How Not to Auto-Run a Virus

When you plug a USB drive into your Windows system, Windows acts like your retarded cousin who wants to help you with the cooking for the catering gig you’re doing: filled with good intentions he runs about touching everything with no clue what your intentions are.

In the case of your retarded cousin you can set him onto some more or less innocuous task thereby offering him a sense of participation and dignity.  In the case of Windows you can just say “Fuck off and don’t touch anything”.

Why would you want to do that?  Isn’t it helpful to have Windows scan the drive and offer up some useful choices?

No.  There are two very distinct disadvantages to giving Windows that power.

First, it takes Windows forever (how long a forever depends upon system resources) to scan an enormous (say 1.5 TB) drive filled with data (read: porn).  And since you are probably trying to do something else, this is as annoying as a pebble in your shoe while you’re running the 50 meter dash.

It’s not like it remembers (caches) the drive contents when you detach the drive.  Each time you plug it in Windows goes all “ooh, shiney!” on you.

Second, it takes Windows no time at all to run the virus that was also on the drive when your retarded cousin said “Hold my beer and check this out”.

Are you thinking “You’re just being paranoid”?  Well, I attached a client drive to my machine yesterday and Avast! found a virus and crashed.  I unplugged the power and restarted hoping for the best but fearing the worst.  I went back into Group Policy on my server and changed things on my network so that no machine will have this problem in the future.

If there is going to be a virus on my machine, I’m going to be the one who installs it; and remember: just because you are paranoid doesn’t mean they’re not out to get you.

Ok.  Now that you’ve seen the good reasons to do this, what is the this you ought to do?

  1. Open your local Group Policy editor: Start —> Run —> gpedit.msc
  2. Navigate to Local Computer Policy —> Computer Configuration —> Administrative Templates —> System
  3. Locate Turn off Autoplay
  4. Right-click and choose Properties
  5. Enable it and select All Drives from the Turn Off Autoplay on: drop down

Voila!  No more dangerous and superfluous scanning of USB drives as they are attached to the system.

Life just keeps getting better.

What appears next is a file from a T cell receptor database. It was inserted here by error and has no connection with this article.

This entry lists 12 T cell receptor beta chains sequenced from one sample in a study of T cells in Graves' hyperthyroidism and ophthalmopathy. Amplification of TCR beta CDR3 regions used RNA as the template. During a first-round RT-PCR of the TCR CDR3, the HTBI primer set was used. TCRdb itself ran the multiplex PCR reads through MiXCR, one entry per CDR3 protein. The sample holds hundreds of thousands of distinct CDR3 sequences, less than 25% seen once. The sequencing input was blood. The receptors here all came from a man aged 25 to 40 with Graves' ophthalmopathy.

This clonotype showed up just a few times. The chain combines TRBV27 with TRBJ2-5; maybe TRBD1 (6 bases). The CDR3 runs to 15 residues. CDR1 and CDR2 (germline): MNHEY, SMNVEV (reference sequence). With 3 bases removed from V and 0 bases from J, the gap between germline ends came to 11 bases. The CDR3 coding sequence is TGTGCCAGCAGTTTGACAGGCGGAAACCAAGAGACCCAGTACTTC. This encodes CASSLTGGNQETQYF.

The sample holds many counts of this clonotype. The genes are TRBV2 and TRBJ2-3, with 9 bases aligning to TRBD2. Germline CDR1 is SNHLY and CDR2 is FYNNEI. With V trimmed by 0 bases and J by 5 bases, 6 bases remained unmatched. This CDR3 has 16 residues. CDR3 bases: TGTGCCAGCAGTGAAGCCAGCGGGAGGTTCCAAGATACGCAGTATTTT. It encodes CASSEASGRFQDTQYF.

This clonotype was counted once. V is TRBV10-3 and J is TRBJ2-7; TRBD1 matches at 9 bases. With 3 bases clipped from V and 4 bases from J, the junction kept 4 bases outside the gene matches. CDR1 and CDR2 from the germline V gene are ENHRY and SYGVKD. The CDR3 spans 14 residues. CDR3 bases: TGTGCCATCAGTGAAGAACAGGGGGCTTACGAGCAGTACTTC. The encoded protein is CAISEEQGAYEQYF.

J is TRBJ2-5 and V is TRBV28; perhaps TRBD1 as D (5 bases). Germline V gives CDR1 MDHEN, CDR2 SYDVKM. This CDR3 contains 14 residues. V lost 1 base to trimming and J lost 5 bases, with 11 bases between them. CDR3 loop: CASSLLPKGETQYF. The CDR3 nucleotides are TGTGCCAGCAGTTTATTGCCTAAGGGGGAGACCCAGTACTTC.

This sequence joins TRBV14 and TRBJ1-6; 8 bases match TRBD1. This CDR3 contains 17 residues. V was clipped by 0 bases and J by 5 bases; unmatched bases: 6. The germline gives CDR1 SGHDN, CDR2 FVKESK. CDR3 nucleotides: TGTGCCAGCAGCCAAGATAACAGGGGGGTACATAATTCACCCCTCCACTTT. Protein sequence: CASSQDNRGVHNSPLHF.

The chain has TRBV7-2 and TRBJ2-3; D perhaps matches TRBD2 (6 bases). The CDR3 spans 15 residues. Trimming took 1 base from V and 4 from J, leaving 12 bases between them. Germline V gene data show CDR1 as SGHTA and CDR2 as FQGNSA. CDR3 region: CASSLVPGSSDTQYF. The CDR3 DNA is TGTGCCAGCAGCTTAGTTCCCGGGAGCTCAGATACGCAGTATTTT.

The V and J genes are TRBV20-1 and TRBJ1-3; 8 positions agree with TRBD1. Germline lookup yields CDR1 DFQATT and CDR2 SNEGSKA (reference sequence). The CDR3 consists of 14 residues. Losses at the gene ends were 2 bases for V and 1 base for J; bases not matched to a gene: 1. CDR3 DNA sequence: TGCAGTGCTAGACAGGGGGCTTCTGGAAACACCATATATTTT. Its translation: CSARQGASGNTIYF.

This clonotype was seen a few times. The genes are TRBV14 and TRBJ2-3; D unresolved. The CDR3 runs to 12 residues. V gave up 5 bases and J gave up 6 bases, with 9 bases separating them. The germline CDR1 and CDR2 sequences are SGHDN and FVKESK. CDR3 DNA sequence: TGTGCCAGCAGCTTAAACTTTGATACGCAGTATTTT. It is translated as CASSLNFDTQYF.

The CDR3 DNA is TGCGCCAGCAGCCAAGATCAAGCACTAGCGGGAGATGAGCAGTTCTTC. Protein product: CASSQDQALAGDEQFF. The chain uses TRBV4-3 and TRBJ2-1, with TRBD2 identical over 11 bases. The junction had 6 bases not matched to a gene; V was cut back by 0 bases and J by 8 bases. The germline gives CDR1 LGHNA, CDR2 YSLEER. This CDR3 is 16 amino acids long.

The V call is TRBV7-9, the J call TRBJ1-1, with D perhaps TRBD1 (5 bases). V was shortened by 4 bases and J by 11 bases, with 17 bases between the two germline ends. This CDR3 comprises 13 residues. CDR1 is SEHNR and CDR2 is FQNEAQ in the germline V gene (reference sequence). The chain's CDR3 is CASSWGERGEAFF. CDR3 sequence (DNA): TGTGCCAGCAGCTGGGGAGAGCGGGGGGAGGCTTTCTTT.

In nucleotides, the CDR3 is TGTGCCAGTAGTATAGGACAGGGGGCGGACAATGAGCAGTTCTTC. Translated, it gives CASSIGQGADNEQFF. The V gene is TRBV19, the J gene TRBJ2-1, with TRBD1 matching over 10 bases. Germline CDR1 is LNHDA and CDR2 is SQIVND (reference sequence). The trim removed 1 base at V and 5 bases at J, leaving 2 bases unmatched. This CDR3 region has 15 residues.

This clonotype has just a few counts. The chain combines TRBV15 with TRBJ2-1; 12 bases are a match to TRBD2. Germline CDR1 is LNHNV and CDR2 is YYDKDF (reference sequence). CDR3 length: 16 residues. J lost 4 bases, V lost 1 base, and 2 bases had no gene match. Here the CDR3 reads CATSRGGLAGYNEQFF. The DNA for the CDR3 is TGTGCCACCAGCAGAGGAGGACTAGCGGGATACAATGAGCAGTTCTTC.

9 thoughts on “How Not to Auto-Run a Virus

  1. For Windows 7 Home (and perhaps the rest of the versions) there’s a bit of a fuss involved. It won’t let you call up the Group Policy Editor console straight out of the box initially claiming it doesn’t find it.

    Continuing the out of the box case, there are a couple of things to do. First is to go Start —> Control Panel —> Apperance and Personalization —> Folder Options and kill the Hide Protected Operating System Files (Recommended) check. AT YOUR OWN RISK if you’re not an experienced user!

    It gets even more fun: gpedit.msc sits way down in the Windows folder. The easiest way to get to it from the “out of the box” is to just search your C drive (or system drive). Mine is here:

    Windows —> winsxs —> x86_microsoft-windows-g..admin-gpedit-snapin_31bf3856ad364e35_6.0.6001.18000_none_70e29eb27742c32b

    (Your final folder name may be slightly different.)

    Now, James, here’s where I’m still slamming into a wall. I call it up and it says it can’t load the snap-in. I tried changing the permissions to Full Access but those are shaded out gray. I suspect I either have to go into MMC to change a security setting, or mess with regedit itself. I’m going to hold off for a bit (three beers at lunch) but I’ll get back to you. MMC I can deal with, but I don’t mess with the registry unassisted.

    1. According to this forum, Windows 7 comes with AutoRun disabled by default (and it’s about fucking time).

      This may be helpful for dealing with AutoPlay:

      Control Panel —> All Control Panel Items —> AutoPlay —> and uncheck “Use autoplay for all media and devices”

      Hopefully that will get you close enough (for Windows).

  2. From the Microsoft Support Knowledge Base (KBA)

    To disable Autorun yourself on operating systems that do not include Gpedit.msc, follow these steps:

    1. Click Start, click Run, type regedit in the Open box, and then click OK.
    2. Locate and then click the following entry in the registry:
    3. Right-click NoDriveTypeAutoRun, and then click Modify.
    4. In the Value data box, type 0xFF to disable all types of drives. Or, to selectively disable specific drives, use a different value as described in the “How to selectively disable specific Autorun features” section.
    5. Click OK, and then exit Registry Editor.
    6. Restart the computer.

    1. I don’t know; however, I would still recommend turning AutoRun and AutoPlay off on all machines. Why? Because if you forget at that critical moment you have infected your machine. The risk is just too high for my tastes.

      If you test it, please let me know if it works.

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